Author(s): Ben Klaene, Russ Sanders Published on January 1, 2012

Lessons Learned
A career firefighter thanks NFPA, and the author thanks a mentor

NFPA Journal®,  January/February 2012

More than any other factor, the success I’ve had in my fire service career and beyond is due to my first fire department assignment, to the Louisville, Kentucky, Fire Department Quad Company #4, which I began on November 12, 1967. That was also the day I began a life-long education with Captain John Ridge. It was a different world then, a time of big fires and lots of them, and Captain (later Colonel) Ridge instilled in every company member the importance of studying past fires and applying lessons learned through pre-fire planning and training. And every duty day, that is exactly what we did. Colonel Ridge was the finest firefighter, fire officer, teacher, and leader I have ever known. In late October, he died of amyotrophic lateral sclerosis. He was 83.



November - December 2011
Risk vs. benefit in the determination of an imminent life hazard

September - October 2011
Why you need contingency plans for fires in buildings that are being razed

July - August 2011
The importance of training to save yourself or help others to save you

May - June 2011
How fire departments can work with sprinkler systems to ensure firefighter safety

March - April 2011
Using science and experience to justify fire service staffing levels

January - February 2011
Pre-planning for retail occupancies

Earlier in the fall, when I called his daughter-in-law to see how he was doing, she told me that he wanted to talk to me. I had no idea what to expect, as John was a realist and knew his days were short. We talked for a few hours, and he told me he’d completely planned his funeral. He’d even written his own eulogy.

But that’s not why he wanted to talk. He wanted me to look at a photo he thought might be of the Feeder’s Supply fire in Louisville in the early 1970s, and asked if I’d been there. The photo was of very poor quality, though, and we couldn’t tell which fire it was or if I was there. Then he asked if I remembered the Texas City fire. Like most students of our profession, I was familiar with it; it was the first time I learned about the hazards associated with ammonium nitrate fertilizer. While we talked, I contacted the NFPA librarian, Sue Marsh, to ask for help, and she soon found an article on the fire. It occurred on April 16, 1947, in Texas City, just across the bay from Galveston. The ammonium nitrate explosion killed 468 people, injured 2,000, and damaged 1,000 buildings, resulting in property loss exceeding $40 million. It also killed all 28 members of the Texas City Fire Department.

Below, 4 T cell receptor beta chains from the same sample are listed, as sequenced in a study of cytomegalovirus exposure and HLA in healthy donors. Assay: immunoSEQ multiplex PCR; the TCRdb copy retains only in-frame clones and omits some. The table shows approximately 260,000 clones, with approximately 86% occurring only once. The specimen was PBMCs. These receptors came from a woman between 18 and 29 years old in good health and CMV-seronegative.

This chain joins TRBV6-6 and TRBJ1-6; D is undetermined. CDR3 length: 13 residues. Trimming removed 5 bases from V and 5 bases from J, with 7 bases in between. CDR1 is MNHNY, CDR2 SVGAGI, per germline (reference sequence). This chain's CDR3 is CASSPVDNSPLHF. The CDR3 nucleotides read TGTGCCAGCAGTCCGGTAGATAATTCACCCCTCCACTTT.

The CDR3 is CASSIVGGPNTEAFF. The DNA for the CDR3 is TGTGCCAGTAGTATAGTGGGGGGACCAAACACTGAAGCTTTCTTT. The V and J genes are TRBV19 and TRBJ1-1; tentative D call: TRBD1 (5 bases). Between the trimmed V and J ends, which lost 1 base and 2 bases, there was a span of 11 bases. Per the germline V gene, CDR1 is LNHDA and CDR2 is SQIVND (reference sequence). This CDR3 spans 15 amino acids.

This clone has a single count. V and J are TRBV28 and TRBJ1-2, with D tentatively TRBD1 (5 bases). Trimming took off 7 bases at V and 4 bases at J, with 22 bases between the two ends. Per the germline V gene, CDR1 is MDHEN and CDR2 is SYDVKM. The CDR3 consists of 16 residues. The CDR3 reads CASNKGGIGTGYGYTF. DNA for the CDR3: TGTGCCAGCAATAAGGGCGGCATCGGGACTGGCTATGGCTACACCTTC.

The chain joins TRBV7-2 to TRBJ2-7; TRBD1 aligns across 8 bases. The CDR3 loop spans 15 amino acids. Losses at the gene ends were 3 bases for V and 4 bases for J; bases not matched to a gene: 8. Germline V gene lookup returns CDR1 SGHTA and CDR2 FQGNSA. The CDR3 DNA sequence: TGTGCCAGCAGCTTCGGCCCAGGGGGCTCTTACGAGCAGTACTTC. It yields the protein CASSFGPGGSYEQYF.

John explained why he wanted to discuss these two fires. Like the Texas City fire, the Feeder’s Supply fire involved large amounts of ammonium nitrate fertilizer. Unlike Texas City, there were no deaths or injuries at Feeder’s Supply, and the fire was confined to the building of origin. "I read about the Texas City fire in an NFPA publication in 1950, took the lessons learned and incorporated them into our pre-fire planning and training, and put that information to work at the Feeder’s Supply fire," he told me. "NFPA never received the credit it deserved in those days, but I feel NFPA should be recognized, even 40 years after the fact, for the outstanding work it has done in helping prepare fire officers in the field."

Throughout our book, Structural Fire Fighting, Ben Klaene and I talk about the importance of learning from past incidents, and then planning and training to apply those lessons to future incidents. For this reason, our text includes numerous case studies of past fires. Talking with John, I was once again reminded of the importance of learning from the past. I hope this brief tribute is a fitting way for me to thank the finest firefighter I have ever known and that it accomplishes John’s desire to recognize NFPA for the fine work it has done for more than 100 years.

Russ Sanders is the co-author, with Ben Klaene, of Structural Fire Fighting.


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